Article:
Two recent wood stove fires are a reminder of safety when heating > Massachusetts

PEPPERELL and EAST BRIDGEWATERPepperell Fire Chief Brian L. Borneman, East Bridgewater Fire Chief Timothy M. Harhen, and State Fire Marshal Peter J. Ostroskey are reminding residents to use wood stoves, fireplaces and other heating devices safely after four people were displaced by two fires this week – including one that injured two residents and killed seven dogs.

“As more and more people turn to fireplaces, wood stoves and other home heating alternatives, we want to emphasize the importance of using them safely,” Chief Borneman said. “Always keep the wood stove doors closed unless you are stoking the fire and use a screen in front of a chimney to prevent sparks or embers from escaping. And always keep anything that can burn at least six feet away on all sides.”

“If you use a fireplace or wood stove, always put the fire out before going to bed or leaving the house,” Chief Harhen said. “When the fire is out, wait for the ashes to cool and place them in a metal bucket with a metal lid outside the building. And if you haven’t checked and cleaned your chimney and flue this season, now is a good time to have it done. Many fires start with creosote deposits and can spread through cracks in masonry.”

Residential fires caused by fireplaces, wood stoves and other solid fuel heating appliances are on the rise, State Fire Marshal Ostroskey said. They accounted for about 43% of all residential heater fires last year, up from 35% in 2017.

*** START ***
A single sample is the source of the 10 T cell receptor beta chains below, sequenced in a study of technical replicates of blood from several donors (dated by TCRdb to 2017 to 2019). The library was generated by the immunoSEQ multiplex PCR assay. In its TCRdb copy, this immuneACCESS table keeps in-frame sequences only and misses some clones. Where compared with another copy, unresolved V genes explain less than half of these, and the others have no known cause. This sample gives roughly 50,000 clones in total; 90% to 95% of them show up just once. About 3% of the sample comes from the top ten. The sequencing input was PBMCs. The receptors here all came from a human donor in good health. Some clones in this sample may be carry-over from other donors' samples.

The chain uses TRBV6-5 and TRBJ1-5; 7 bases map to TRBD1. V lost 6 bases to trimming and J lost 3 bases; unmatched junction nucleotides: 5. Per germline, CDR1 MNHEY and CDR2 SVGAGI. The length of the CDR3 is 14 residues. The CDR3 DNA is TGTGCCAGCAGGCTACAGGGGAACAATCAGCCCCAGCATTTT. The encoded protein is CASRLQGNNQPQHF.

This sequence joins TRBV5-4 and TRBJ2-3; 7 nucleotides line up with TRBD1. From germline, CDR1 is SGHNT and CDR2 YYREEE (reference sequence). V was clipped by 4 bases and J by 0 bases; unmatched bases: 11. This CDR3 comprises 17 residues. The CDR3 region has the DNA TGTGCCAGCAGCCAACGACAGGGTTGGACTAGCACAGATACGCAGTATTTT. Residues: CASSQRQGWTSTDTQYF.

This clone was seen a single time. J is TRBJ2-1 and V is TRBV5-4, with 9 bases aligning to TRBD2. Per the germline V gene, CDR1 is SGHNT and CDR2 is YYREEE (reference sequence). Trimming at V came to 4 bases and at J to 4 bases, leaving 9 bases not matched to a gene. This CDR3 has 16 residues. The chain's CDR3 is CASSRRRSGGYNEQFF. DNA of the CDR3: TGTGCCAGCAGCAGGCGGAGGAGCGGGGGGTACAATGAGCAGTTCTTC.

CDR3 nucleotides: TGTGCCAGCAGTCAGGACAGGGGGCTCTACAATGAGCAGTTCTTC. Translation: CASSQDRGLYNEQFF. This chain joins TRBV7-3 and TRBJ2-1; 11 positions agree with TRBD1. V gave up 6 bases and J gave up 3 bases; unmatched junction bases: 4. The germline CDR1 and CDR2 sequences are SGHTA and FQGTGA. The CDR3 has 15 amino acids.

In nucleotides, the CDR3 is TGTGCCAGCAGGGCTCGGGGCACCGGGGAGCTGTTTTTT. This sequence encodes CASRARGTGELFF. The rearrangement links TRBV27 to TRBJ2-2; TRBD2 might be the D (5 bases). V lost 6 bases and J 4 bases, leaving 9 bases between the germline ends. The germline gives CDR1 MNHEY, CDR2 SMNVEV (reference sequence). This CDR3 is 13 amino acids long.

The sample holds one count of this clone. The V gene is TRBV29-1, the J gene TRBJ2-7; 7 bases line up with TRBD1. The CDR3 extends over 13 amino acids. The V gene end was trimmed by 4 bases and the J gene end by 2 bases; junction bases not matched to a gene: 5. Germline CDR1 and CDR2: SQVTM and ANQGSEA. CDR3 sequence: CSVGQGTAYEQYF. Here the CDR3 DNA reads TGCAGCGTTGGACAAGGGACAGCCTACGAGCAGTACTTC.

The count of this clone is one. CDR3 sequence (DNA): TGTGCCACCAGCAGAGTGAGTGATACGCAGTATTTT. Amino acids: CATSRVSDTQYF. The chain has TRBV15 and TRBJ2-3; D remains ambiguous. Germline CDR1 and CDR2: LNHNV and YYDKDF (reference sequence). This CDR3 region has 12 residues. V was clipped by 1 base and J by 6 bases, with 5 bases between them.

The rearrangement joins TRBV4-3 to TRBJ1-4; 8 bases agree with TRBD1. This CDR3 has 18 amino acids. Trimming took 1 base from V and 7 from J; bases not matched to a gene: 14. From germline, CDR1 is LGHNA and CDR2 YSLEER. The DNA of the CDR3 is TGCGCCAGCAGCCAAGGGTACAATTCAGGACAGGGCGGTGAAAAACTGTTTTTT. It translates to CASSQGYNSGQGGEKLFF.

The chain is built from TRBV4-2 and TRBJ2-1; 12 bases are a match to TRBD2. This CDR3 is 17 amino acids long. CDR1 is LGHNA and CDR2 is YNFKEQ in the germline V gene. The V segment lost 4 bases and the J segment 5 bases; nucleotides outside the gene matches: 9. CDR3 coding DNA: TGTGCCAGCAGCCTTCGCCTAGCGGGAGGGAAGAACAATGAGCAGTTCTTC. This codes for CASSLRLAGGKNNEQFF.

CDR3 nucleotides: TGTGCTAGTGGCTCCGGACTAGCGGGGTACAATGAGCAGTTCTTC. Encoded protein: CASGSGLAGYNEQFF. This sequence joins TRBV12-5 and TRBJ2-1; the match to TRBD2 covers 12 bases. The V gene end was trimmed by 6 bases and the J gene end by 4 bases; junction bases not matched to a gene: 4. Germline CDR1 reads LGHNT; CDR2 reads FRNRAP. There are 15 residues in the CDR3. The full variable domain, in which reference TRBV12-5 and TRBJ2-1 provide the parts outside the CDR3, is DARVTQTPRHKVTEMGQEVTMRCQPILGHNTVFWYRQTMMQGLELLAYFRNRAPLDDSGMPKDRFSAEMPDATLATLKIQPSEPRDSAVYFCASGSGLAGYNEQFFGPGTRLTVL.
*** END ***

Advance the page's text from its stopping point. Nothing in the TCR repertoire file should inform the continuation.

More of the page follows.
“We are deeply concerned that these numbers will continue to rise as heating prices increase this season,” said State Fire Marshal Ostroskey. “No one should have to choose between warmth and security. The Massachusetts Home Energy Assistance Program (LIHEAP) is available to assist eligible households with winter heating bills and appliance maintenance. Whether you own a house or rent an apartment, it’s free to apply.”

You can apply for heating assistance online or in person through a network of local service providers. Regardless of what type of heating source you use, LIHEAP may be able to help you pay for your winter heating bills and/or maintain your heaters. All Massachusetts residents are encouraged to evaluate eligibility for this free program and apply for assistance.

Two alarms were set off in a fire Sunday night at 47 Mill St. in Pepperell and two people were injured and taken to hospital. Firefighters were able to save three dogs and two cats from the fire. This fire was investigated jointly by the Pepperell Fire Department, the Pepperell Police Department and the State Police Fire & Explosion Investigation Unit, attached to the Office of the State Fire Marshal. They determined that the fire started in the front-right corner of the home’s living room, where a wood-burning stove was located, and that the most likely cause was embers escaping the stove and igniting nearby combustible materials. Two people were displaced and seven dogs died in this fire.

A fire at 634 West Union St. displaced two people Monday night. Fire investigators from the East Bridgewater Fire Department and State Police jointly determined that this fire started around a wood stove area in the basement and spread upward, causing severe damage and a partial collapse. The fire went to three alarms and two residents were displaced, although fortunately no injuries were reported.

Home heaters cause more than 1,200 home fires in Massachusetts each year, including two fires that killed three people in 2021. To counteract this, the Department of Fire Services has the Keep warm, stay safe Campaign providing home heating tips on fire safety in flyers that can be downloaded from the DFS website in English, Spanish, Portuguese, Chinese, Haitian Creole, Russian and Vietnamese. full color Keep warm, keep safe Brochures in English and Spanish can also be downloaded or requested in bulk through the Massachusetts Health Promotion Clearinghouse.

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